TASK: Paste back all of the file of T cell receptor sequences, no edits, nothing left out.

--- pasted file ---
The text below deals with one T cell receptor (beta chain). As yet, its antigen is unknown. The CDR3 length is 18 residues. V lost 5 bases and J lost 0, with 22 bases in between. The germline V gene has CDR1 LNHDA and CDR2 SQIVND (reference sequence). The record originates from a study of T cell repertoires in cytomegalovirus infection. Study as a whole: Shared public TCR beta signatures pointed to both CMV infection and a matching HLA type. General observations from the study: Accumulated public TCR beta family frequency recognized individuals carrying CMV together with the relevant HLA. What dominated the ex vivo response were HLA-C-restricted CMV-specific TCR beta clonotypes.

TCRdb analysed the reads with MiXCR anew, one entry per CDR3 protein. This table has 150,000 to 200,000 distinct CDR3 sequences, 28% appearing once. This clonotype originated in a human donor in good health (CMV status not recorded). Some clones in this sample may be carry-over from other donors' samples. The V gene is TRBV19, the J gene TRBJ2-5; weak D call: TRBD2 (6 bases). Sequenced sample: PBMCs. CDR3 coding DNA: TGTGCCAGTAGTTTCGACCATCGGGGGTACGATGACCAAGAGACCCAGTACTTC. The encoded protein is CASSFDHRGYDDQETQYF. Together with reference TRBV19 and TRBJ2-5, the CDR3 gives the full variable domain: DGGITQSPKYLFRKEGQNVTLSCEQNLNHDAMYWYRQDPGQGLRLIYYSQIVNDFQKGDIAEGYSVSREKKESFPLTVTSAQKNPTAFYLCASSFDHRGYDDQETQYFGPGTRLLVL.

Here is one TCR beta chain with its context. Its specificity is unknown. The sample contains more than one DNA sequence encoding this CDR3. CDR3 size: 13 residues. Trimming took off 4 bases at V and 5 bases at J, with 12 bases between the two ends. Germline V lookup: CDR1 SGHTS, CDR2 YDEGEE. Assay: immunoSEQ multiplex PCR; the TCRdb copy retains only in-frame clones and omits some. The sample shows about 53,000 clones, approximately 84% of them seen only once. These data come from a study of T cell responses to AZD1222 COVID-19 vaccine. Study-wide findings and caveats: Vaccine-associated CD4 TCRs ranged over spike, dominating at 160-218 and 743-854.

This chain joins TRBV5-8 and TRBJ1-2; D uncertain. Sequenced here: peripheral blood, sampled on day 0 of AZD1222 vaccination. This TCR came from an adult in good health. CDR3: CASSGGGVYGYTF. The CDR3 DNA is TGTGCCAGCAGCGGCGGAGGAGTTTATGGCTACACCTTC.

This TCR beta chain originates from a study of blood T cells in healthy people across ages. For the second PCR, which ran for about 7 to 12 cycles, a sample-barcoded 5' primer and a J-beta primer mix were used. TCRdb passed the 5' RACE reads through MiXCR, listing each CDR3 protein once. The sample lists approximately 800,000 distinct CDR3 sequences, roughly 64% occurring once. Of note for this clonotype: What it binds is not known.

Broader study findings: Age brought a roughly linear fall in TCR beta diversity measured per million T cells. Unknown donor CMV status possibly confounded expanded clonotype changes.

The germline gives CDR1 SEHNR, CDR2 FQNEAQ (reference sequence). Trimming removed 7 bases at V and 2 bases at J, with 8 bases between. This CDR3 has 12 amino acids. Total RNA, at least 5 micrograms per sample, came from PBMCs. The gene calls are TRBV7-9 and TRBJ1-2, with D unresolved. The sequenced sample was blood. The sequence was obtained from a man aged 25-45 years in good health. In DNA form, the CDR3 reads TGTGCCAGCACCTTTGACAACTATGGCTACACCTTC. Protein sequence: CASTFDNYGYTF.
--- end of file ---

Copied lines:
The text below deals with one T cell receptor (beta chain). As yet, its antigen is unknown. The CDR3 length is 18 residues. V lost 5 bases and J lost 0, with 22 bases in between. The germline V gene has CDR1 LNHDA and CDR2 SQIVND (reference sequence). The record originates from a study of T cell repertoires in cytomegalovirus infection. Study as a whole: Shared public TCR beta signatures pointed to both CMV infection and a matching HLA type. General observations from the study: Accumulated public TCR beta family frequency recognized individuals carrying CMV together with the relevant HLA. What dominated the ex vivo response were HLA-C-restricted CMV-specific TCR beta clonotypes.

TCRdb analysed the reads with MiXCR anew, one entry per CDR3 protein. This table has 150,000 to 200,000 distinct CDR3 sequences, 28% appearing once. This clonotype originated in a human donor in good health (CMV status not recorded). Some clones in this sample may be carry-over from other donors' samples. The V gene is TRBV19, the J gene TRBJ2-5; weak D call: TRBD2 (6 bases). Sequenced sample: PBMCs. CDR3 coding DNA: TGTGCCAGTAGTTTCGACCATCGGGGGTACGATGACCAAGAGACCCAGTACTTC. The encoded protein is CASSFDHRGYDDQETQYF. Together with reference TRBV19 and TRBJ2-5, the CDR3 gives the full variable domain: DGGITQSPKYLFRKEGQNVTLSCEQNLNHDAMYWYRQDPGQGLRLIYYSQIVNDFQKGDIAEGYSVSREKKESFPLTVTSAQKNPTAFYLCASSFDHRGYDDQETQYFGPGTRLLVL.

Here is one TCR beta chain with its context. Its specificity is unknown. The sample contains more than one DNA sequence encoding this CDR3. CDR3 size: 13 residues. Trimming took off 4 bases at V and 5 bases at J, with 12 bases between the two ends. Germline V lookup: CDR1 SGHTS, CDR2 YDEGEE. Assay: immunoSEQ multiplex PCR; the TCRdb copy retains only in-frame clones and omits some. The sample shows about 53,000 clones, approximately 84% of them seen only once. These data come from a study of T cell responses to AZD1222 COVID-19 vaccine. Study-wide findings and caveats: Vaccine-associated CD4 TCRs ranged over spike, dominating at 160-218 and 743-854.

This chain joins TRBV5-8 and TRBJ1-2; D uncertain. Sequenced here: peripheral blood, sampled on day 0 of AZD1222 vaccination. This TCR came from an adult in good health. CDR3: CASSGGGVYGYTF. The CDR3 DNA is TGTGCCAGCAGCGGCGGAGGAGTTTATGGCTACACCTTC.

This TCR beta chain originates from a study of blood T cells in healthy people across ages. For the second PCR, which ran for about 7 to 12 cycles, a sample-barcoded 5' primer and a J-beta primer mix were used. TCRdb passed the 5' RACE reads through MiXCR, listing each CDR3 protein once. The sample lists approximately 800,000 distinct CDR3 sequences, roughly 64% occurring once. Of note for this clonotype: What it binds is not known.

Broader study findings: Age brought a roughly linear fall in TCR beta diversity measured per million T cells. Unknown donor CMV status possibly confounded expanded clonotype changes.

The germline gives CDR1 SEHNR, CDR2 FQNEAQ (reference sequence). Trimming removed 7 bases at V and 2 bases at J, with 8 bases between. This CDR3 has 12 amino acids. Total RNA, at least 5 micrograms per sample, came from PBMCs. The gene calls are TRBV7-9 and TRBJ1-2, with D unresolved. The sequenced sample was blood. The sequence was obtained from a man aged 25-45 years in good health. In DNA form, the CDR3 reads TGTGCCAGCACCTTTGACAACTATGGCTACACCTTC. Protein sequence: CASTFDNYGYTF.